and 4.7 grams seized during the search of the defendant's
residence on August 20, 2004 for Count Six.
response to the defendant's First Step motion, the
government included a chart listing the offense dates and
drug amounts. Dkt. No. 48 at 2. The amounts the government
lists are less than the amounts reflected in the PSR-4.69
grams for Count Two, 9.63 grams for Count Three, 9.42 grams
for Count Four, 9.59 grams for Count Give and 3.9 grams for
Count Six. Id.
way, at least three of the counts to which the defendant
pled- possibly four-involved five grams or more of cocaine
base. At the time the defendant committed these offenses, 21
U.S.C. §841(b)(1)(B)(iii) provided that a defendant
convicted of a drug offense involving five grams or more of
cocaine base was subject to a five-year mandatory minimum
sentence and a maximum sentence of forty years.
841(b)(1)(B)(iii) also required that that if a defendant was
convicted of a violation involving five grams or more of
cocaine base “after a prior conviction for a serious
drug felony or a serious violent felony has become final,
” that person was subject to an enhanced sentence-a
mandatory minimum sentence of ten years and a maximum of
life. A little over a week after the grand jury indicted the
defendant, the government filed an information under 21
U.S.C. §851(a). Dkt. No. 9. That statute requires the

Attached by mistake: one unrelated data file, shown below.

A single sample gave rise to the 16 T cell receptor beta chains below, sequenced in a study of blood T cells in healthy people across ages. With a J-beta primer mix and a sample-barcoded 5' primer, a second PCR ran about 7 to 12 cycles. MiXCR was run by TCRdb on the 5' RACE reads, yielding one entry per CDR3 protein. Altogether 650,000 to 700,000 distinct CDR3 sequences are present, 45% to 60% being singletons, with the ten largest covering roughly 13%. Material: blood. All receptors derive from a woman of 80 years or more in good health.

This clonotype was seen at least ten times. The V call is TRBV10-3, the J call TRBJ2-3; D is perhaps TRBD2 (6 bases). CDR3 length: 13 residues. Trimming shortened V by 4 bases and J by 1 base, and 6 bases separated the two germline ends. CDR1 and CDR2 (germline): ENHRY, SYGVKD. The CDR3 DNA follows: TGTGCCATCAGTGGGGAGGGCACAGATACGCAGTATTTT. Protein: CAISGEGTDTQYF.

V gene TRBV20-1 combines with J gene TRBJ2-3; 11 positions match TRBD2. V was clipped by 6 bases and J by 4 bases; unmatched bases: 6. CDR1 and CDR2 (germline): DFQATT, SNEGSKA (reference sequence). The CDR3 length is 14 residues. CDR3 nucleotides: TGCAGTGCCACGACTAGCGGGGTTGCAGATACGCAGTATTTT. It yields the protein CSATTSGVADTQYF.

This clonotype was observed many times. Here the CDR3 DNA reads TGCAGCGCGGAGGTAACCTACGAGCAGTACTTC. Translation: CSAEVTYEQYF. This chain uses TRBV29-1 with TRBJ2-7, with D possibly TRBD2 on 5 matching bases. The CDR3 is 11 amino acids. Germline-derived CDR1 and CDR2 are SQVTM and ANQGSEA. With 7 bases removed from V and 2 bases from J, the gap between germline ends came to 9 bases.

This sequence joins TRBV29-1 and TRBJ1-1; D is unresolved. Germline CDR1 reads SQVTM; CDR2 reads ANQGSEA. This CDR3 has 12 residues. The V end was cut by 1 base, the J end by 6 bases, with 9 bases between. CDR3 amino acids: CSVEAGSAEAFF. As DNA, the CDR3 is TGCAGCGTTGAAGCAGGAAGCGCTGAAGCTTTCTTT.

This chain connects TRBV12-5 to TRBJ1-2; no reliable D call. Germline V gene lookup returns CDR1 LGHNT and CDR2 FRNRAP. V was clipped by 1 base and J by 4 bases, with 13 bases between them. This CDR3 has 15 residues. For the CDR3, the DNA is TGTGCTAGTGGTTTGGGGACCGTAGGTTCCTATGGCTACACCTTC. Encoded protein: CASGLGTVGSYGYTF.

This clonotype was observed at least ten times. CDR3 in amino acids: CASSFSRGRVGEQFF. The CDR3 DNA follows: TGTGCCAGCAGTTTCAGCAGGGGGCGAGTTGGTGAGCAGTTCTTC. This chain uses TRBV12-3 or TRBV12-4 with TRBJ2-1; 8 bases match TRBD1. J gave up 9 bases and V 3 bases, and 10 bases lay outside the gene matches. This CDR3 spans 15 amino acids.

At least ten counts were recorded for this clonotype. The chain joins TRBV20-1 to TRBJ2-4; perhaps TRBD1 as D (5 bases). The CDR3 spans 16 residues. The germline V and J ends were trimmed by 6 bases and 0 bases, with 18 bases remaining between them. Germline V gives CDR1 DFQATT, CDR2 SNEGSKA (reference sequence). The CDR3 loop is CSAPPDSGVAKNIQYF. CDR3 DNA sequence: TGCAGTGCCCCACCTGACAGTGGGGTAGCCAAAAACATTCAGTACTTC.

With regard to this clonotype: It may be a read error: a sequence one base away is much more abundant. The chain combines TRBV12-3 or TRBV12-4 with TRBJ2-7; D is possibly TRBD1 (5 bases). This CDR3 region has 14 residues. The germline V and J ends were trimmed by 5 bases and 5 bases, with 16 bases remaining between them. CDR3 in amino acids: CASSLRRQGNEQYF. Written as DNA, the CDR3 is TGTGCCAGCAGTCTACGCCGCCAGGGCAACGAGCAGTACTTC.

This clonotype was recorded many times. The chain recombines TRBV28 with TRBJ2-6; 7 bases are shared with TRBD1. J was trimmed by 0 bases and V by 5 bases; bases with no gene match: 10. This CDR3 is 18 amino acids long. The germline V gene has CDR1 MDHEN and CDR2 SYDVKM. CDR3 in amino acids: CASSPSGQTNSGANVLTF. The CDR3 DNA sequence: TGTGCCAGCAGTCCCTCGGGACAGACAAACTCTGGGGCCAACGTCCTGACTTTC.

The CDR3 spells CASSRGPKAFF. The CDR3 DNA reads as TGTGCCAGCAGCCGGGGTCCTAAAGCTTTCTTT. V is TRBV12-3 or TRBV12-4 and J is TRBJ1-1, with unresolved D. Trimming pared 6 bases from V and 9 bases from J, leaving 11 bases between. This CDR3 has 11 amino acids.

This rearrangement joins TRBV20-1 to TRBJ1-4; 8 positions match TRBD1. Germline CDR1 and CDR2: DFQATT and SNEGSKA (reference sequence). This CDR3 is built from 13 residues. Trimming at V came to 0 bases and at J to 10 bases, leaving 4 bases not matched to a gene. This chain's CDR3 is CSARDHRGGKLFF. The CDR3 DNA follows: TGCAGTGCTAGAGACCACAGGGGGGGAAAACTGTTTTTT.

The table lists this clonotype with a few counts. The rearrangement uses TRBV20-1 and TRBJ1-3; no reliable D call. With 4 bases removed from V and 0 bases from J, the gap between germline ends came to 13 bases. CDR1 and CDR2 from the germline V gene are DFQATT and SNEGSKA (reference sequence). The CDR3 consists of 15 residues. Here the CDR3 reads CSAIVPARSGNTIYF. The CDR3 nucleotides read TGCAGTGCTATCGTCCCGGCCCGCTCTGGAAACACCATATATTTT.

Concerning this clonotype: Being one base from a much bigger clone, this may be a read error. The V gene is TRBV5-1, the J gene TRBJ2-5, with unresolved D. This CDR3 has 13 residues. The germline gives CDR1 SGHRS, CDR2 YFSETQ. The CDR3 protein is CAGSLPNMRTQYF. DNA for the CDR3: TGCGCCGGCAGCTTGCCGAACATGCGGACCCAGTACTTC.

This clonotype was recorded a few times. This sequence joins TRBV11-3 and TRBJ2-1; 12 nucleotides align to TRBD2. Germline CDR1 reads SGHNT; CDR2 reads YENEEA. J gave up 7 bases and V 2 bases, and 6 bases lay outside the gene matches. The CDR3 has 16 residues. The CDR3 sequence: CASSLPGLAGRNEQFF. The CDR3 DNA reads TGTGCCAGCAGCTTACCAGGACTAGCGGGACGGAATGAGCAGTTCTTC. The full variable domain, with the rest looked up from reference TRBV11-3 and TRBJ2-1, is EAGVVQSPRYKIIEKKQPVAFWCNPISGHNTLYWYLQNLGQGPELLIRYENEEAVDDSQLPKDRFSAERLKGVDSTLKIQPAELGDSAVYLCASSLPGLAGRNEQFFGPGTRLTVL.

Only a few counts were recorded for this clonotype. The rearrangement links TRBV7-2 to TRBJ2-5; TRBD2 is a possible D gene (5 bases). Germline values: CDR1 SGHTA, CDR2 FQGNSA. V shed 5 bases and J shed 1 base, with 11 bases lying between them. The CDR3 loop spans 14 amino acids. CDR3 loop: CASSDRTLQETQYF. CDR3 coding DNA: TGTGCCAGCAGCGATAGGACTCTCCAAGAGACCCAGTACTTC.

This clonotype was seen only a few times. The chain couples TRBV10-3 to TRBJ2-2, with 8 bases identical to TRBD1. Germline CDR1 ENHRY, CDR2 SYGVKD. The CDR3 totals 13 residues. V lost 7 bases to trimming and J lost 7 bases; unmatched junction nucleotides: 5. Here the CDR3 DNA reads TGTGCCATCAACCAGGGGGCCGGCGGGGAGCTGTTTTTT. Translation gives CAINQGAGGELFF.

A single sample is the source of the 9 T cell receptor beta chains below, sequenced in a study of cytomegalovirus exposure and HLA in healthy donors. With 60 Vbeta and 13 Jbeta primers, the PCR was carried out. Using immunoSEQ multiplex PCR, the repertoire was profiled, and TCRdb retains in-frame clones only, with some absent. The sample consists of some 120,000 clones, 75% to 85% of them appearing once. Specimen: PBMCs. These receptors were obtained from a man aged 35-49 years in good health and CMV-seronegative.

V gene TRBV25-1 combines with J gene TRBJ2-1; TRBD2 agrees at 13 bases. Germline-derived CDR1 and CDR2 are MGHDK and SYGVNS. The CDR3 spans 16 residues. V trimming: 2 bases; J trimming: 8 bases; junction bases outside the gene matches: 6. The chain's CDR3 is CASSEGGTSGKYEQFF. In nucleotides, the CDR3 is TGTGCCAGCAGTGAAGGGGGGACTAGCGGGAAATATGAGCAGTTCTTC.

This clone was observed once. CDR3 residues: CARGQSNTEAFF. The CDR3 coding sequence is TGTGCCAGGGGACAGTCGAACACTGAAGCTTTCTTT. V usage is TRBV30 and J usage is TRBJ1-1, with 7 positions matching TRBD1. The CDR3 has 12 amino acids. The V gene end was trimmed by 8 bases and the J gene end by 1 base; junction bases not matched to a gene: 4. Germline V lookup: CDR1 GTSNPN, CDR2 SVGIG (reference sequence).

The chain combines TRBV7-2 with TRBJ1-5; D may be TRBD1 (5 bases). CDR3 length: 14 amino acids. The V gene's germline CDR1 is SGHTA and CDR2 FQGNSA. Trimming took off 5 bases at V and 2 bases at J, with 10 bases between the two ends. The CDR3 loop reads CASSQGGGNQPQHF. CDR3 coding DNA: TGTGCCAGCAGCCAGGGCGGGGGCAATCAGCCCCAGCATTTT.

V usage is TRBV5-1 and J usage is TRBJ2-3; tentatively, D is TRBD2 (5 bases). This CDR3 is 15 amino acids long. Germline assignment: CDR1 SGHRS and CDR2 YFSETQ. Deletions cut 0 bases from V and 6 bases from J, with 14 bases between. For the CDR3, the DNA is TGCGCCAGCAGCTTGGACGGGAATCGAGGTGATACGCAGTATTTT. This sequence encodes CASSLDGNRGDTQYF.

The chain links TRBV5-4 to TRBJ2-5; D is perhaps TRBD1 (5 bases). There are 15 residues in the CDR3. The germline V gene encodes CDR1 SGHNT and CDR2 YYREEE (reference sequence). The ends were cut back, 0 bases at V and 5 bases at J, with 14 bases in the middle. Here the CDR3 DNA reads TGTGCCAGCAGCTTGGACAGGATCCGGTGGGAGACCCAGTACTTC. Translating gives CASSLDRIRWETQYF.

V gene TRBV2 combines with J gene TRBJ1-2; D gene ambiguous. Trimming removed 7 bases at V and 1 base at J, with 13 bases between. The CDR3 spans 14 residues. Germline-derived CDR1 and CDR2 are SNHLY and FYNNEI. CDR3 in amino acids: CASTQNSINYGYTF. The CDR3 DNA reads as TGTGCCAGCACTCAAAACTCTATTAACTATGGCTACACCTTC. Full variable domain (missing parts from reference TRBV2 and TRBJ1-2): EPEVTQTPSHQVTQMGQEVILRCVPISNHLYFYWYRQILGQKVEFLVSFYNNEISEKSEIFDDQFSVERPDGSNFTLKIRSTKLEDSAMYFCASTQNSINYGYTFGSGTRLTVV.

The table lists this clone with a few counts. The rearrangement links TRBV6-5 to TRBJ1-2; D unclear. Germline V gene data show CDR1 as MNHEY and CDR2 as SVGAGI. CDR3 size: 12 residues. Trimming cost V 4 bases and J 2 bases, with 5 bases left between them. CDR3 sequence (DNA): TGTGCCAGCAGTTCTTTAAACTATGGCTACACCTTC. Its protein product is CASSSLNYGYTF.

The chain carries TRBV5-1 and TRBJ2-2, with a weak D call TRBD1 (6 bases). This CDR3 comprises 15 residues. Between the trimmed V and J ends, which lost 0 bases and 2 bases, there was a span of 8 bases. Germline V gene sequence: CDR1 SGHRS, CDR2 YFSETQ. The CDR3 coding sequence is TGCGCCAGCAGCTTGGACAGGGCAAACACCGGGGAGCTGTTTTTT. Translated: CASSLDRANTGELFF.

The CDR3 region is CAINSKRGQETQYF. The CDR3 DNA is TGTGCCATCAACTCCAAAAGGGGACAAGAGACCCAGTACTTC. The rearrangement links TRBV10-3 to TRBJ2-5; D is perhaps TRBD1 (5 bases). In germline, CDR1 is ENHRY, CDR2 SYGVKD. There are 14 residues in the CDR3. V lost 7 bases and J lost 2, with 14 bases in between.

government to give notice if it seeks an enhanced sentence
based on qualifying prior convictions. The government's
information provided that notice, listing two predicate drug
offenses-a 1996 conviction for possession of cocaine with
intent to distribute, and a 2000 conviction for possession of
marijuana, second offense. Id. Once the government
had filed the information, the defendant faced a mandatory
minimum sentence of ten years and a maximum of life on any
count that involved five grams or more of cocaine base.
Seven charged the defendant with knowingly possessing a gun
in furtherance of a drug trafficking crime in violation of 18
U.S.C. §924(c)(a)(A)(i), dkt. no. 1 at 7; that crime
carried (and still carries) a mandatory sentence of 60
months, to be imposed consecutively to any other sentence.
The only count of conviction that did not carry a mandatory
minimum sentence was Count One- the charge of being a felon
in possession of a firearm. Regardless of the application of
the sentencing guidelines, the defendant faced a mandatory
minimum sentence of 180 months, or fifteen years, and a
maximum sentence of life.
indicated that for Count One-the felon-in-possession charge-
the base offense level was 24, plus 2 levels because the gun
had an obliterated serial number, plus 4 levels because the
defendant used or possessed the gun in connection with
another felony (the drug offenses). The total offense level
for Count One was 30.
each of Counts Two through Six-the cocaine base charges-the
base offense level was 30, with no ...